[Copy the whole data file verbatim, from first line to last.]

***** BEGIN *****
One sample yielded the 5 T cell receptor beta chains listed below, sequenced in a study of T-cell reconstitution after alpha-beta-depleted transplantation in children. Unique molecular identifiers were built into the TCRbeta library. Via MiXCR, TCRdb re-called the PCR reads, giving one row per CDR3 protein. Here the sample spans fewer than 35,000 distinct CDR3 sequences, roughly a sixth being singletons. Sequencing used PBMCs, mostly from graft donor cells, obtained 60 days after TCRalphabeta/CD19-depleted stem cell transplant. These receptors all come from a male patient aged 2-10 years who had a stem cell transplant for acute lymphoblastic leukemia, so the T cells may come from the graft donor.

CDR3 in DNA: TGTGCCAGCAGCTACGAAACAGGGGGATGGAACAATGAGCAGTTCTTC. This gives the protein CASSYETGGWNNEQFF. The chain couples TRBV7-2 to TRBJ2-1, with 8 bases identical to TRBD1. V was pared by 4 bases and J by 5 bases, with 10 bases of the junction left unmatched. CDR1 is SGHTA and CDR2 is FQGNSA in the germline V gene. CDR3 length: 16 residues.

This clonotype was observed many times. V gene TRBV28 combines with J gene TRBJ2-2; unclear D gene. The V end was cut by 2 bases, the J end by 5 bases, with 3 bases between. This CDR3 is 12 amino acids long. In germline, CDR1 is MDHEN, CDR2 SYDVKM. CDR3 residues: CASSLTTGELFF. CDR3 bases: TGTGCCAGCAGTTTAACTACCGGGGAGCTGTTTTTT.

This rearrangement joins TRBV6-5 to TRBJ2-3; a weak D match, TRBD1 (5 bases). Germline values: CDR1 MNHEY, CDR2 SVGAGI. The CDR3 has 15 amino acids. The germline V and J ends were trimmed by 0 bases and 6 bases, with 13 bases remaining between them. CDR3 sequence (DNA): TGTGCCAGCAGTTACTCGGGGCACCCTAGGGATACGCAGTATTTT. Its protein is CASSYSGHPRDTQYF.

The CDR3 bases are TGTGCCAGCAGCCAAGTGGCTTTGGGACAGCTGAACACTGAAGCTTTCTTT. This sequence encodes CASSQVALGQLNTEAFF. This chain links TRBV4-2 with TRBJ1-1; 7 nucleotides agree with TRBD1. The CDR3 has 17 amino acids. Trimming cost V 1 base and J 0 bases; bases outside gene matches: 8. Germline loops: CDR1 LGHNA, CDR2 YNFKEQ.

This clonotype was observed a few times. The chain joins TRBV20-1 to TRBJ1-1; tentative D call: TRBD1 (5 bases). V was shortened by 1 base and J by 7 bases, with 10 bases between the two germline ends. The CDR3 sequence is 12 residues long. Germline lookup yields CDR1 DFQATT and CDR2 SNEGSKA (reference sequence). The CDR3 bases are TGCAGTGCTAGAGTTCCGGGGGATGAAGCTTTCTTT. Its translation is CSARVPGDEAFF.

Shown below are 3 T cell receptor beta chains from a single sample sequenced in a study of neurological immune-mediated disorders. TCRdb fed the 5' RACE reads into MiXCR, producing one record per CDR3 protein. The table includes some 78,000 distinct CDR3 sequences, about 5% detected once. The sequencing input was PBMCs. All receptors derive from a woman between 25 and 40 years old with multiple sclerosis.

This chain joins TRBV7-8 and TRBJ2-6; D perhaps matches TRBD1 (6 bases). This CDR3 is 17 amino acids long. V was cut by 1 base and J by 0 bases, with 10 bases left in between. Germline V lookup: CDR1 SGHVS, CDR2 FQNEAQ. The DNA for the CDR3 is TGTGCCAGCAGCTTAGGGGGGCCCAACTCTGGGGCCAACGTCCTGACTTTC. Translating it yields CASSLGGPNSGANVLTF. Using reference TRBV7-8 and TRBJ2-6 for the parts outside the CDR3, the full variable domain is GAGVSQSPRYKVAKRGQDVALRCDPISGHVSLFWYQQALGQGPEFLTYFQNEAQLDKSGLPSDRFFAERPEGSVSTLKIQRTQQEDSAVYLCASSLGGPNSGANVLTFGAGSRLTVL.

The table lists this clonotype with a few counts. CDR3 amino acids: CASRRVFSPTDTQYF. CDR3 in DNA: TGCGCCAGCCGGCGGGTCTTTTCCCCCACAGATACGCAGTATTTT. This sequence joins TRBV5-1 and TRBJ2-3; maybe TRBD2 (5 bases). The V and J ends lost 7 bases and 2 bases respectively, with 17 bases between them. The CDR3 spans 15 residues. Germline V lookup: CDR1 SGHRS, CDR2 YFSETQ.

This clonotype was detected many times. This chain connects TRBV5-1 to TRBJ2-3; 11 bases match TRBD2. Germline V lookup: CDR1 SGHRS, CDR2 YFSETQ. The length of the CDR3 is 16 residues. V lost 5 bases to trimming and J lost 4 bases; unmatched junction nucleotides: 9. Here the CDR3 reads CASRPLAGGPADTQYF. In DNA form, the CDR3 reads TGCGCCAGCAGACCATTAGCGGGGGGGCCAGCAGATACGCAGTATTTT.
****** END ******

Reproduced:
One sample yielded the 5 T cell receptor beta chains listed below, sequenced in a study of T-cell reconstitution after alpha-beta-depleted transplantation in children. Unique molecular identifiers were built into the TCRbeta library. Via MiXCR, TCRdb re-called the PCR reads, giving one row per CDR3 protein. Here the sample spans fewer than 35,000 distinct CDR3 sequences, roughly a sixth being singletons. Sequencing used PBMCs, mostly from graft donor cells, obtained 60 days after TCRalphabeta/CD19-depleted stem cell transplant. These receptors all come from a male patient aged 2-10 years who had a stem cell transplant for acute lymphoblastic leukemia, so the T cells may come from the graft donor.

CDR3 in DNA: TGTGCCAGCAGCTACGAAACAGGGGGATGGAACAATGAGCAGTTCTTC. This gives the protein CASSYETGGWNNEQFF. The chain couples TRBV7-2 to TRBJ2-1, with 8 bases identical to TRBD1. V was pared by 4 bases and J by 5 bases, with 10 bases of the junction left unmatched. CDR1 is SGHTA and CDR2 is FQGNSA in the germline V gene. CDR3 length: 16 residues.

This clonotype was observed many times. V gene TRBV28 combines with J gene TRBJ2-2; unclear D gene. The V end was cut by 2 bases, the J end by 5 bases, with 3 bases between. This CDR3 is 12 amino acids long. In germline, CDR1 is MDHEN, CDR2 SYDVKM. CDR3 residues: CASSLTTGELFF. CDR3 bases: TGTGCCAGCAGTTTAACTACCGGGGAGCTGTTTTTT.

This rearrangement joins TRBV6-5 to TRBJ2-3; a weak D match, TRBD1 (5 bases). Germline values: CDR1 MNHEY, CDR2 SVGAGI. The CDR3 has 15 amino acids. The germline V and J ends were trimmed by 0 bases and 6 bases, with 13 bases remaining between them. CDR3 sequence (DNA): TGTGCCAGCAGTTACTCGGGGCACCCTAGGGATACGCAGTATTTT. Its protein is CASSYSGHPRDTQYF.

The CDR3 bases are TGTGCCAGCAGCCAAGTGGCTTTGGGACAGCTGAACACTGAAGCTTTCTTT. This sequence encodes CASSQVALGQLNTEAFF. This chain links TRBV4-2 with TRBJ1-1; 7 nucleotides agree with TRBD1. The CDR3 has 17 amino acids. Trimming cost V 1 base and J 0 bases; bases outside gene matches: 8. Germline loops: CDR1 LGHNA, CDR2 YNFKEQ.

This clonotype was observed a few times. The chain joins TRBV20-1 to TRBJ1-1; tentative D call: TRBD1 (5 bases). V was shortened by 1 base and J by 7 bases, with 10 bases between the two germline ends. The CDR3 sequence is 12 residues long. Germline lookup yields CDR1 DFQATT and CDR2 SNEGSKA (reference sequence). The CDR3 bases are TGCAGTGCTAGAGTTCCGGGGGATGAAGCTTTCTTT. Its translation is CSARVPGDEAFF.

Shown below are 3 T cell receptor beta chains from a single sample sequenced in a study of neurological immune-mediated disorders. TCRdb fed the 5' RACE reads into MiXCR, producing one record per CDR3 protein. The table includes some 78,000 distinct CDR3 sequences, about 5% detected once. The sequencing input was PBMCs. All receptors derive from a woman between 25 and 40 years old with multiple sclerosis.

This chain joins TRBV7-8 and TRBJ2-6; D perhaps matches TRBD1 (6 bases). This CDR3 is 17 amino acids long. V was cut by 1 base and J by 0 bases, with 10 bases left in between. Germline V lookup: CDR1 SGHVS, CDR2 FQNEAQ. The DNA for the CDR3 is TGTGCCAGCAGCTTAGGGGGGCCCAACTCTGGGGCCAACGTCCTGACTTTC. Translating it yields CASSLGGPNSGANVLTF. Using reference TRBV7-8 and TRBJ2-6 for the parts outside the CDR3, the full variable domain is GAGVSQSPRYKVAKRGQDVALRCDPISGHVSLFWYQQALGQGPEFLTYFQNEAQLDKSGLPSDRFFAERPEGSVSTLKIQRTQQEDSAVYLCASSLGGPNSGANVLTFGAGSRLTVL.

The table lists this clonotype with a few counts. CDR3 amino acids: CASRRVFSPTDTQYF. CDR3 in DNA: TGCGCCAGCCGGCGGGTCTTTTCCCCCACAGATACGCAGTATTTT. This sequence joins TRBV5-1 and TRBJ2-3; maybe TRBD2 (5 bases). The V and J ends lost 7 bases and 2 bases respectively, with 17 bases between them. The CDR3 spans 15 residues. Germline V lookup: CDR1 SGHRS, CDR2 YFSETQ.

This clonotype was detected many times. This chain connects TRBV5-1 to TRBJ2-3; 11 bases match TRBD2. Germline V lookup: CDR1 SGHRS, CDR2 YFSETQ. The length of the CDR3 is 16 residues. V lost 5 bases to trimming and J lost 4 bases; unmatched junction nucleotides: 9. Here the CDR3 reads CASRPLAGGPADTQYF. In DNA form, the CDR3 reads TGCGCCAGCAGACCATTAGCGGGGGGGCCAGCAGATACGCAGTATTTT.